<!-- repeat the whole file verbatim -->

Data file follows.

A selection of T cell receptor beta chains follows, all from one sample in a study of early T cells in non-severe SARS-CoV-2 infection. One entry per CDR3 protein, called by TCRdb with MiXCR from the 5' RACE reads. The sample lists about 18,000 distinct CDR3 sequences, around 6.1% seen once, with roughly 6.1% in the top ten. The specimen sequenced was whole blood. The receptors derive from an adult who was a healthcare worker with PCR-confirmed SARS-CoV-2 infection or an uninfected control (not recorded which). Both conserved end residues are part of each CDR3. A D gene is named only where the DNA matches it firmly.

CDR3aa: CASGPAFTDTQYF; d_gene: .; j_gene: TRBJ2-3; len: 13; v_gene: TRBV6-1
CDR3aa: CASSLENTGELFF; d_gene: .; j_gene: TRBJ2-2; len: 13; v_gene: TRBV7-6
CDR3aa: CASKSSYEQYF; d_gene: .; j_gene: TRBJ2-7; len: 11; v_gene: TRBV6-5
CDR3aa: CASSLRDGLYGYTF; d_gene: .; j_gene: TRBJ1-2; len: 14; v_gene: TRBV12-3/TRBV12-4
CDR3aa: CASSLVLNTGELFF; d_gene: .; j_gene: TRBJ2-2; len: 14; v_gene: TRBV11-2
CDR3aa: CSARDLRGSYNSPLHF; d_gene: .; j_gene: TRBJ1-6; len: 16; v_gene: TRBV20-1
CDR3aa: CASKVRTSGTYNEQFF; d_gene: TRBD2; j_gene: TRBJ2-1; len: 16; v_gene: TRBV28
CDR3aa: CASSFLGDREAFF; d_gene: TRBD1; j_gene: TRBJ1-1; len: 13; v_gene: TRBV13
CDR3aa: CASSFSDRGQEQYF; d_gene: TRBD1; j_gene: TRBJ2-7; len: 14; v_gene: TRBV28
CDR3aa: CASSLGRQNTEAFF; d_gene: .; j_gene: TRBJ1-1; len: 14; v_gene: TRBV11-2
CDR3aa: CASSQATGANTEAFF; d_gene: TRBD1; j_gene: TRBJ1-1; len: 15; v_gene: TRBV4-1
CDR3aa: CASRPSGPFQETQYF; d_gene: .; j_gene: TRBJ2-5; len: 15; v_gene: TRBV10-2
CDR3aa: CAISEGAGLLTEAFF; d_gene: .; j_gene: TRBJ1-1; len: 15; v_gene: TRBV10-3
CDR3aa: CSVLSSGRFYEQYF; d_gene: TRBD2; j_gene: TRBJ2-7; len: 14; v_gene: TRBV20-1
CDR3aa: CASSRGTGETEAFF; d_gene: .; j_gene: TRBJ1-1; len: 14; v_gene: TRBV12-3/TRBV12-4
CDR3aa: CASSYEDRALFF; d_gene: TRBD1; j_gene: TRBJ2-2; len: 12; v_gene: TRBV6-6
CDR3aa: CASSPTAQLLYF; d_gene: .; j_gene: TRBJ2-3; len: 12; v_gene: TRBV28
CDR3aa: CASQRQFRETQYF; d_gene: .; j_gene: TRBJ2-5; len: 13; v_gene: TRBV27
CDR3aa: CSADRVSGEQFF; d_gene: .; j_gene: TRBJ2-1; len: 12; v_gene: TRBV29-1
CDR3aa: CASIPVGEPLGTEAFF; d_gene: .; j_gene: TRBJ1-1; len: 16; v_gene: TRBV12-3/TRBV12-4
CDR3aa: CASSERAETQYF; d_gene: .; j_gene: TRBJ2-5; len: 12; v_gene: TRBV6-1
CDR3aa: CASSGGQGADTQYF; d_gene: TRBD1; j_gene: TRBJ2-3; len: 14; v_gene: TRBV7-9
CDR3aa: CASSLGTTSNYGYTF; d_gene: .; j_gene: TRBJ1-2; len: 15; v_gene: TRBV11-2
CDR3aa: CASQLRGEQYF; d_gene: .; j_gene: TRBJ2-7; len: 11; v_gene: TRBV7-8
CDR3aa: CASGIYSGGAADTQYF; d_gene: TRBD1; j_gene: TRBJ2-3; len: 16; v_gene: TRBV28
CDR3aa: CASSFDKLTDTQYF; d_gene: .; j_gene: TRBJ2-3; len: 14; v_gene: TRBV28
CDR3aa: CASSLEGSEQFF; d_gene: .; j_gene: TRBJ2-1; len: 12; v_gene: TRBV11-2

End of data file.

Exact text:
A selection of T cell receptor beta chains follows, all from one sample in a study of early T cells in non-severe SARS-CoV-2 infection. One entry per CDR3 protein, called by TCRdb with MiXCR from the 5' RACE reads. The sample lists about 18,000 distinct CDR3 sequences, around 6.1% seen once, with roughly 6.1% in the top ten. The specimen sequenced was whole blood. The receptors derive from an adult who was a healthcare worker with PCR-confirmed SARS-CoV-2 infection or an uninfected control (not recorded which). Both conserved end residues are part of each CDR3. A D gene is named only where the DNA matches it firmly.

CDR3aa: CASGPAFTDTQYF; d_gene: .; j_gene: TRBJ2-3; len: 13; v_gene: TRBV6-1
CDR3aa: CASSLENTGELFF; d_gene: .; j_gene: TRBJ2-2; len: 13; v_gene: TRBV7-6
CDR3aa: CASKSSYEQYF; d_gene: .; j_gene: TRBJ2-7; len: 11; v_gene: TRBV6-5
CDR3aa: CASSLRDGLYGYTF; d_gene: .; j_gene: TRBJ1-2; len: 14; v_gene: TRBV12-3/TRBV12-4
CDR3aa: CASSLVLNTGELFF; d_gene: .; j_gene: TRBJ2-2; len: 14; v_gene: TRBV11-2
CDR3aa: CSARDLRGSYNSPLHF; d_gene: .; j_gene: TRBJ1-6; len: 16; v_gene: TRBV20-1
CDR3aa: CASKVRTSGTYNEQFF; d_gene: TRBD2; j_gene: TRBJ2-1; len: 16; v_gene: TRBV28
CDR3aa: CASSFLGDREAFF; d_gene: TRBD1; j_gene: TRBJ1-1; len: 13; v_gene: TRBV13
CDR3aa: CASSFSDRGQEQYF; d_gene: TRBD1; j_gene: TRBJ2-7; len: 14; v_gene: TRBV28
CDR3aa: CASSLGRQNTEAFF; d_gene: .; j_gene: TRBJ1-1; len: 14; v_gene: TRBV11-2
CDR3aa: CASSQATGANTEAFF; d_gene: TRBD1; j_gene: TRBJ1-1; len: 15; v_gene: TRBV4-1
CDR3aa: CASRPSGPFQETQYF; d_gene: .; j_gene: TRBJ2-5; len: 15; v_gene: TRBV10-2
CDR3aa: CAISEGAGLLTEAFF; d_gene: .; j_gene: TRBJ1-1; len: 15; v_gene: TRBV10-3
CDR3aa: CSVLSSGRFYEQYF; d_gene: TRBD2; j_gene: TRBJ2-7; len: 14; v_gene: TRBV20-1
CDR3aa: CASSRGTGETEAFF; d_gene: .; j_gene: TRBJ1-1; len: 14; v_gene: TRBV12-3/TRBV12-4
CDR3aa: CASSYEDRALFF; d_gene: TRBD1; j_gene: TRBJ2-2; len: 12; v_gene: TRBV6-6
CDR3aa: CASSPTAQLLYF; d_gene: .; j_gene: TRBJ2-3; len: 12; v_gene: TRBV28
CDR3aa: CASQRQFRETQYF; d_gene: .; j_gene: TRBJ2-5; len: 13; v_gene: TRBV27
CDR3aa: CSADRVSGEQFF; d_gene: .; j_gene: TRBJ2-1; len: 12; v_gene: TRBV29-1
CDR3aa: CASIPVGEPLGTEAFF; d_gene: .; j_gene: TRBJ1-1; len: 16; v_gene: TRBV12-3/TRBV12-4
CDR3aa: CASSERAETQYF; d_gene: .; j_gene: TRBJ2-5; len: 12; v_gene: TRBV6-1
CDR3aa: CASSGGQGADTQYF; d_gene: TRBD1; j_gene: TRBJ2-3; len: 14; v_gene: TRBV7-9
CDR3aa: CASSLGTTSNYGYTF; d_gene: .; j_gene: TRBJ1-2; len: 15; v_gene: TRBV11-2
CDR3aa: CASQLRGEQYF; d_gene: .; j_gene: TRBJ2-7; len: 11; v_gene: TRBV7-8
CDR3aa: CASGIYSGGAADTQYF; d_gene: TRBD1; j_gene: TRBJ2-3; len: 16; v_gene: TRBV28
CDR3aa: CASSFDKLTDTQYF; d_gene: .; j_gene: TRBJ2-3; len: 14; v_gene: TRBV28
CDR3aa: CASSLEGSEQFF; d_gene: .; j_gene: TRBJ2-1; len: 12; v_gene: TRBV11-2